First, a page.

Did a woman go from ordering Chipotle to being ordered to work at Chipotle? In some ways, yes.
How did a judge come up with such an unusual sentence for a woman who went too far while ordering her burrito bowl?
A Burrito Bowl Blow-Up
On September 5, 2023, Rosemary Hayne, 39, walked into a Chipotle in Parma, Ohio. She ordered a burrito bowl and reached the cashier when something went wrong.
Hayne was not satisfied with the burrito bowl in front of her, and she complained to the Chipotle employee, 26-year-old Emily Russell. The interaction was caught on cell phone footage.
Hayne began to yell at Russell. Hayne then picked up the freshly made burrito bowl and threw it into Russell’s face. Russell was only a few feet from Hayne, and the bowl erupted and splattered all over the quick-service restaurant employee.
Hayne then stormed out of the restaurant.
But the story did not end there.
Criminal Charges for Throwing a Burrito Bowl
Hayne faced criminal charges for the assault. The case was brought in front of Parma Municipal Court Judge Timothy P. Gilligan.
Hayen didn’t fight the charges and pleaded guilty to a misdemeanor assault charge, per CNN.
The judge initially sentenced Hayen to 180 days in jail but then changed his mind.
“Every time you watch the video, it makes you more and more upset,” he said. “I was thinking, what else can I do rather than just have her sit in jail?”
The judge decided to come up with a creative punishment. He asked Hayen to go to work at a fast-food restaurant.
Sentenced to Work at a Fast Food Restaurant
The judge told Hayen she had two options. She could serve a 90-day jail sentence or a 30-day sentence along with 60 days of working at a fast food job.
As part of the ruling, Hayen doesn’t need to work at Chipotle. She only has to work in a similar restaurant for at least 20 hours per week. She must secure the job and complete the hours before March 12, 2024, when she must start her jail time.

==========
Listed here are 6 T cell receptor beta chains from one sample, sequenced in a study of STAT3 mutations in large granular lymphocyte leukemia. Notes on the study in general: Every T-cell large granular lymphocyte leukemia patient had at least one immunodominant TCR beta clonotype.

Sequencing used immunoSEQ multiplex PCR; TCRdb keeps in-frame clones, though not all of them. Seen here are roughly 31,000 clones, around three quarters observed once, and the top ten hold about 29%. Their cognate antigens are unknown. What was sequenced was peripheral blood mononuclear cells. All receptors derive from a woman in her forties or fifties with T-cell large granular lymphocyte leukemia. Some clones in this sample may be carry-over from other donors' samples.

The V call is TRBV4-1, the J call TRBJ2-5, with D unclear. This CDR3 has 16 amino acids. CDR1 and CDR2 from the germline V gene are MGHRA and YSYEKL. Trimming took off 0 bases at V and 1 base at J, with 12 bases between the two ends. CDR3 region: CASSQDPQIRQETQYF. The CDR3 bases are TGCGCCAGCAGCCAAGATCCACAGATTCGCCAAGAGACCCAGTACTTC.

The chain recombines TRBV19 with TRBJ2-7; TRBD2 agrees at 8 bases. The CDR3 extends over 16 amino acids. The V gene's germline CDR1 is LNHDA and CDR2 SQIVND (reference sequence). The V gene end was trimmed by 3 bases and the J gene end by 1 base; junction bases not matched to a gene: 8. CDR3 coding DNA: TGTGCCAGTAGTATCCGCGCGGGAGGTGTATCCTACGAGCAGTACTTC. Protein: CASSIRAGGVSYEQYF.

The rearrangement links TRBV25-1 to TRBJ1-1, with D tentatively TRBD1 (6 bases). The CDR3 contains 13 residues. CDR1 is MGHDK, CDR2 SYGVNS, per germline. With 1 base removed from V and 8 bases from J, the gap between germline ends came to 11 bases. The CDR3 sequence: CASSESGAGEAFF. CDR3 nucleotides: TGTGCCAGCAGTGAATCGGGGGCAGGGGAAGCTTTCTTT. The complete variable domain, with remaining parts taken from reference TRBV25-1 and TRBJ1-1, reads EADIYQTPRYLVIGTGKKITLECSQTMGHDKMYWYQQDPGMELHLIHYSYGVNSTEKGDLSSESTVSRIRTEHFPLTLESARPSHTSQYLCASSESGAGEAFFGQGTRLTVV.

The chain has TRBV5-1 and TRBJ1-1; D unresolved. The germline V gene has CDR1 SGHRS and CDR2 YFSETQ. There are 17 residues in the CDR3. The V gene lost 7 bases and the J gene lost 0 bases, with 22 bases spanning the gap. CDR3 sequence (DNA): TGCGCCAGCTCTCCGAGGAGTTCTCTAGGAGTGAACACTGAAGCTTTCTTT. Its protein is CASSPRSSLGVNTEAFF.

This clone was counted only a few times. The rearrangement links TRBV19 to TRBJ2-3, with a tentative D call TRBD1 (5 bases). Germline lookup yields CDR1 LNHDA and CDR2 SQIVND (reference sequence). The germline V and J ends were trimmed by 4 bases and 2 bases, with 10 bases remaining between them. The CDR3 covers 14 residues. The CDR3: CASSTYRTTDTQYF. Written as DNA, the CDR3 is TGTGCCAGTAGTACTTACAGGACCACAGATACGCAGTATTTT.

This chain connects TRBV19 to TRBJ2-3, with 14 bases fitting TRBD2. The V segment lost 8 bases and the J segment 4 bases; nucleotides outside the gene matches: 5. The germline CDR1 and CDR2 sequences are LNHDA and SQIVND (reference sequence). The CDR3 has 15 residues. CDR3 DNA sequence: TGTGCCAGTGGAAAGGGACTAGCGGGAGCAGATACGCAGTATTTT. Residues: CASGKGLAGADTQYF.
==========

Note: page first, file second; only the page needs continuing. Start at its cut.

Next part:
The judge says he considered that Hayen had no previous criminal history. “So I thought, why should the city taxpayers pay for her and feed her for 90 days in the jail if I can teach her a sense of empathy?“ the judge said. “I also hope this deters others from this type of behavior.”
Hayne was also fined $250 and ordered to serve two months of probation and refrain from having contact with the victim.
Russell, the victim of the assault, quit her job at Chipotle after the incident. She had worked at the restaurant for roughly four years. She said she felt the sentence was fair, per reporting by CBS News.
Avoiding a Tougher Punishment
In Ohio, assault is a first-degree misdemeanor that can carry penalties of up to six months in jail and $1,000 in fines.
In Florida, assault is defined by Chapter 784 as, “an intentional, unlawful threat by word or act to do violence to the person of another, coupled with an apparent ability to do so, and doing some act which creates a well-founded fear in such other person that such violence is imminent.”
It is considered a second-degree misdemeanor in Florida and can result in:
- Probation up to 60 days
- Fines up to $500
- Up to 60 days in jail
Thanks to the judge’s creative sentencing, Hayen may serve less jail time. But if she does not find employment and serve her hours before her jail time begins in March, she may end up serving the original sentence of 90 days.
As of December 6, Hayen had yet to find employment at a restaurant.
Related: 6 Signs You Need a New Attorney
Navigate Legal Surprises with an Experienced Attorney
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Talk to an attorney who can help you know what to expect and guide you through any curve balls in your criminal or civil case. Discuss your can with TJ Grimaldi today. Request your consultation or call 813-226-1023.
TJ Grimaldi joined McIntyre in 2011. McIntyre recruited TJ to create the divisions of personal injury and family law, as well as to expand the existing criminal defense practice at the firm. During TJ’s tenure at McIntyre, he has helped oversee and grow these practice areas. He continues to practice in these divisions while also expanding his own practice areas to include estate planning and immigration law. TJ is admitted to practice before the Supreme Court of Florida and the United States District Court for the Middle and Southern Districts of Florida.